If you lose or forget your tickets, please call 206-625-1900 or 888-5TH-4TIX for a replacement. You may pick up your tickets at the Box Office on the day of the show.

Third-Party Tickets

We strongly discourage patrons from purchasing tickets through outside vendors. Tickets bought from scalpers, brokers or by other third-party means may be counterfeit or inadmissible, and they are often grossly overpriced. These purchases do not benefit the performers, producers or The 5th Avenue Theatre. Purchasing directly from the 5th Avenue Theatre is your best bet for best seats and best available prices.

Cameras & Recorders

The use of cameras and video or audio recording equipment is strictly prohibited. You may leave these items at the Coat Check.

Smoking Policy

Smoking is not allowed in any part of the theater nor within 25 feet of the theater entrance.

Firearms Policy

No firearms of any kind are allowed in any part of the theater.

Ask an Usher

If you experience any discomfort during a performance, an usher or the House Manager will be glad to assist you.

The Secret Garden

Recommended for audiences ages 7 and up.

The Secret Garden, based on the classic children’s book by Frances Hodgson Burnett (The Little Princess), tells the story of Mary Lennox, a 10-year-old girl suddenly orphaned in India, who is sent to her uncle’s mysterious house in the moors of Yorkshire.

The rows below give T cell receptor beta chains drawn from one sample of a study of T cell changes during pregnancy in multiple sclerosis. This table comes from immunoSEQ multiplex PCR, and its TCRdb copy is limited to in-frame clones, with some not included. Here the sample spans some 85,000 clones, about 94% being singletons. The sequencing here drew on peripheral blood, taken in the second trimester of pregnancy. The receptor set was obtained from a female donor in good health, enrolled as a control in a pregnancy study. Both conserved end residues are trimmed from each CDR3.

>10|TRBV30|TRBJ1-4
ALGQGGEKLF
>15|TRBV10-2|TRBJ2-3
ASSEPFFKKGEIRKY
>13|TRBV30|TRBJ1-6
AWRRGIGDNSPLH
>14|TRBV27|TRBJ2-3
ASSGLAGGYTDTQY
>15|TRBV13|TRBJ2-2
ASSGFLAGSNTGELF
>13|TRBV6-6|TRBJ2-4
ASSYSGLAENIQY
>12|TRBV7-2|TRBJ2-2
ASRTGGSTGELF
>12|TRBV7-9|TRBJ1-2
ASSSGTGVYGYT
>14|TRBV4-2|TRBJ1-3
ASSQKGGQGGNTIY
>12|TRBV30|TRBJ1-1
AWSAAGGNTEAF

Adult Language: None


Sexual References: None


Alcohol/Drugs: None



The show opens with Mary going to bed in her room as her parents host a party in the rooms below; when she wakes in the morning, her family, the guests, and the household servants have all died of cholera (this is conveyed only symbolically onstage as the characters dance passing a red handkerchief and drop out of the game one by one). These characters – along with Mary’s Aunt Lily, who died in childbirth – are “The Dreamers,” whose songs comment on the action; shadows from the past, they haunt those still alive who are grieving. At one point, Mary asks her uncle, “Is my Aunt Lily a ghost now? Does everyone who dies become a ghost?” He replies, “They’re only a ghost if someone alive is still holding onto them.”

At one point, Mary accuses her uncle’s brother Dr. Craven of not wanting her sickly cousin Colin to get well: “You want him to die so you can have this house!” Dr. Craven raises his hand to hit her, but controls himself and sends her from the room.